Club Owner Fights Suspension

Seattle nightclub owner Larry Culp has filed a lawsuit against the State Liquor Board for pulling his license over alleged criminal activity near the venue.

Culp, who owns Larry’s Nightclub with his brother, filed the lawsuit in King County Superior Court because agents served him with a suspension January 6th then proceeded to keep customers out of the building while they confiscated liquor, according to The Seattle Times.

Culp told the paper the allegations of criminal activity near the club have been blown out of proportion.

“This is racially motivated and we’re going to fight back,” he said, referring to the venue’s hip-hop playlist and ethnically mixed crowd.

Seattle Mayor Greg Nickels reportedly wrote a letter to the state board requesting the club’s license be suspended due to the number of times police have been called to Larry’s.

“The main issue for the mayor in this case was stopping what clearly had become a pattern of violence at this club,” Nickels spokesman Marty McOmber told the Times. “We’ve heard concerns from residents, businesses and other club owners. There was really no doubt in anyone’s mind that this place had become a public safety hazard.”

Problems referred to included an October 17th incident when Seattle Seahawks safety Ken Hamlin was attacked and injured during a fight outside of Larry’s, and when two soldiers were beaten while standing in line in July.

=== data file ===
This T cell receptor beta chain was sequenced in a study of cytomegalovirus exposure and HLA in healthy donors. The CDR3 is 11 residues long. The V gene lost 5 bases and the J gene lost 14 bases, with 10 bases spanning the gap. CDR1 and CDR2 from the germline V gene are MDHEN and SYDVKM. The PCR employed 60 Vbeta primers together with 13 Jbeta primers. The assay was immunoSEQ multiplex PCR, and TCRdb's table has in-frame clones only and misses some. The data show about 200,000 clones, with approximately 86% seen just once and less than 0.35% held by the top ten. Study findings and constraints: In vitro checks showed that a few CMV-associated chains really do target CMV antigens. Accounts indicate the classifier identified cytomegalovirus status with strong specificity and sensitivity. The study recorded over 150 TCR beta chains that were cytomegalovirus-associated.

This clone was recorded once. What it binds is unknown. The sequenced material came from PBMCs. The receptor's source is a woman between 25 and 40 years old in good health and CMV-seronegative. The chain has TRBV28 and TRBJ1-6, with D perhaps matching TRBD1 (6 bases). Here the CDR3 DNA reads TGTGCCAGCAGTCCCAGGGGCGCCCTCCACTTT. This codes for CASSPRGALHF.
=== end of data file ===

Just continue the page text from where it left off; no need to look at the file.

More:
The coup de grace came on December 31st when one man claimed he was stabbed during a fight inside the venue. Venue operators do not dispute there was a fight that night that lasted about two minutes before bouncers broke it up, but they said the stabbing took place afterward outside.

They claim the city is singling the club out because of the Hamlin incident.

David Osgood, an attorney representing the Culp brothers, was quoted in the paper as saying that “incidents at Larry’s” really means “any incident within two blocks of Larry’s that involves black people.”

“The man who claimed he was stabbed was dragged, screaming, swearing, and fighting from the club. He wanted to get in and keep fighting,” the attorney said.

A court commissioner denied a request for an injunction that would have restored the club’s liquor license during a January 10th hearing.

Meanwhile, the Culp brothers told the paper they planned to stay open for after-hours business but would not serve alcohol in compliance with the suspension.

A call to Larry Culp was not returned at press time.